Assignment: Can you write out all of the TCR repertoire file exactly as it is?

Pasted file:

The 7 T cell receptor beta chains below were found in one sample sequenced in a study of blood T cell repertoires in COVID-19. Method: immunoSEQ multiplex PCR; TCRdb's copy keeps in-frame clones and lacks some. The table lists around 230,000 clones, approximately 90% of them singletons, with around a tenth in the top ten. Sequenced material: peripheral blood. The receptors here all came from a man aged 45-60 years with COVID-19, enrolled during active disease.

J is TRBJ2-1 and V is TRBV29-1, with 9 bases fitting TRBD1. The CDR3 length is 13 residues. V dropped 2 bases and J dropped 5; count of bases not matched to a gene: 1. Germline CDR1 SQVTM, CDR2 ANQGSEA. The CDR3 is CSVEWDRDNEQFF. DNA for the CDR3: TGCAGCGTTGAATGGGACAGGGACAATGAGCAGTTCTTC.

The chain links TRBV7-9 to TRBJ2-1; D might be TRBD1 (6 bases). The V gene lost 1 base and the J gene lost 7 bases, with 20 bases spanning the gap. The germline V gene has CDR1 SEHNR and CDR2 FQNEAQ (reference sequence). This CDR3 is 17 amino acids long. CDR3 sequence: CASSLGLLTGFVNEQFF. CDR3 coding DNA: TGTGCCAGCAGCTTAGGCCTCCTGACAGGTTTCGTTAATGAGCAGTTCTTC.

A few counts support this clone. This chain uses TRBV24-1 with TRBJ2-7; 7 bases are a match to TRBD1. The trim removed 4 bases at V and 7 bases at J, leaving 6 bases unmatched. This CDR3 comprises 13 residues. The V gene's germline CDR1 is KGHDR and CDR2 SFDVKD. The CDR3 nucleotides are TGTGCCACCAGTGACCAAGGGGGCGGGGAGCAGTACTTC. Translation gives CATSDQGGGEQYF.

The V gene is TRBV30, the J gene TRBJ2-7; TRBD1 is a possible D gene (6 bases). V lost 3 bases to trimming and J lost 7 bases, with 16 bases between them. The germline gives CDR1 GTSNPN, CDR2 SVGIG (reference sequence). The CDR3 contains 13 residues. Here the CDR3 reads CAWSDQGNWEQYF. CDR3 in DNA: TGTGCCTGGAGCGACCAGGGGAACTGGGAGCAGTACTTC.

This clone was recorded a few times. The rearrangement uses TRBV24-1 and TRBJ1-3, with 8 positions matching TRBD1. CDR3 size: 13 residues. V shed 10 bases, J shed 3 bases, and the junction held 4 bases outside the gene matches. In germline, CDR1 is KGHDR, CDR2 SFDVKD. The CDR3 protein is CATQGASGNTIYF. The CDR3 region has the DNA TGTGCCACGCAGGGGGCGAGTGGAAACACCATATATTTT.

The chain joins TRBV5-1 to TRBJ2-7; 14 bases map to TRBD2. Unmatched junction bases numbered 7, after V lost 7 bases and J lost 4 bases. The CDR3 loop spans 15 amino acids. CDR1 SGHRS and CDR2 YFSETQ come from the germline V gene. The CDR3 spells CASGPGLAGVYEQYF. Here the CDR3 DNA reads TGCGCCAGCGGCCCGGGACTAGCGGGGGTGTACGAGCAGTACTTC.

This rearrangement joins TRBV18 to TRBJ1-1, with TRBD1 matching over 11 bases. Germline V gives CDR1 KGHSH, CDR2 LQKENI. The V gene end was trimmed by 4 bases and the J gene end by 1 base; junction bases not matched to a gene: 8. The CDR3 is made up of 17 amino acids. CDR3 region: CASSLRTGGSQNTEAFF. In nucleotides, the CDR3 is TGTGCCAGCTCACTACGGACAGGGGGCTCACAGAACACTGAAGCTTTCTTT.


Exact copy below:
The 7 T cell receptor beta chains below were found in one sample sequenced in a study of blood T cell repertoires in COVID-19. Method: immunoSEQ multiplex PCR; TCRdb's copy keeps in-frame clones and lacks some. The table lists around 230,000 clones, approximately 90% of them singletons, with around a tenth in the top ten. Sequenced material: peripheral blood. The receptors here all came from a man aged 45-60 years with COVID-19, enrolled during active disease.

J is TRBJ2-1 and V is TRBV29-1, with 9 bases fitting TRBD1. The CDR3 length is 13 residues. V dropped 2 bases and J dropped 5; count of bases not matched to a gene: 1. Germline CDR1 SQVTM, CDR2 ANQGSEA. The CDR3 is CSVEWDRDNEQFF. DNA for the CDR3: TGCAGCGTTGAATGGGACAGGGACAATGAGCAGTTCTTC.

The chain links TRBV7-9 to TRBJ2-1; D might be TRBD1 (6 bases). The V gene lost 1 base and the J gene lost 7 bases, with 20 bases spanning the gap. The germline V gene has CDR1 SEHNR and CDR2 FQNEAQ (reference sequence). This CDR3 is 17 amino acids long. CDR3 sequence: CASSLGLLTGFVNEQFF. CDR3 coding DNA: TGTGCCAGCAGCTTAGGCCTCCTGACAGGTTTCGTTAATGAGCAGTTCTTC.

A few counts support this clone. This chain uses TRBV24-1 with TRBJ2-7; 7 bases are a match to TRBD1. The trim removed 4 bases at V and 7 bases at J, leaving 6 bases unmatched. This CDR3 comprises 13 residues. The V gene's germline CDR1 is KGHDR and CDR2 SFDVKD. The CDR3 nucleotides are TGTGCCACCAGTGACCAAGGGGGCGGGGAGCAGTACTTC. Translation gives CATSDQGGGEQYF.

The V gene is TRBV30, the J gene TRBJ2-7; TRBD1 is a possible D gene (6 bases). V lost 3 bases to trimming and J lost 7 bases, with 16 bases between them. The germline gives CDR1 GTSNPN, CDR2 SVGIG (reference sequence). The CDR3 contains 13 residues. Here the CDR3 reads CAWSDQGNWEQYF. CDR3 in DNA: TGTGCCTGGAGCGACCAGGGGAACTGGGAGCAGTACTTC.

This clone was recorded a few times. The rearrangement uses TRBV24-1 and TRBJ1-3, with 8 positions matching TRBD1. CDR3 size: 13 residues. V shed 10 bases, J shed 3 bases, and the junction held 4 bases outside the gene matches. In germline, CDR1 is KGHDR, CDR2 SFDVKD. The CDR3 protein is CATQGASGNTIYF. The CDR3 region has the DNA TGTGCCACGCAGGGGGCGAGTGGAAACACCATATATTTT.

The chain joins TRBV5-1 to TRBJ2-7; 14 bases map to TRBD2. Unmatched junction bases numbered 7, after V lost 7 bases and J lost 4 bases. The CDR3 loop spans 15 amino acids. CDR1 SGHRS and CDR2 YFSETQ come from the germline V gene. The CDR3 spells CASGPGLAGVYEQYF. Here the CDR3 DNA reads TGCGCCAGCGGCCCGGGACTAGCGGGGGTGTACGAGCAGTACTTC.

This rearrangement joins TRBV18 to TRBJ1-1, with TRBD1 matching over 11 bases. Germline V gives CDR1 KGHSH, CDR2 LQKENI. The V gene end was trimmed by 4 bases and the J gene end by 1 base; junction bases not matched to a gene: 8. The CDR3 is made up of 17 amino acids. CDR3 region: CASSLRTGGSQNTEAFF. In nucleotides, the CDR3 is TGTGCCAGCTCACTACGGACAGGGGGCTCACAGAACACTGAAGCTTTCTTT.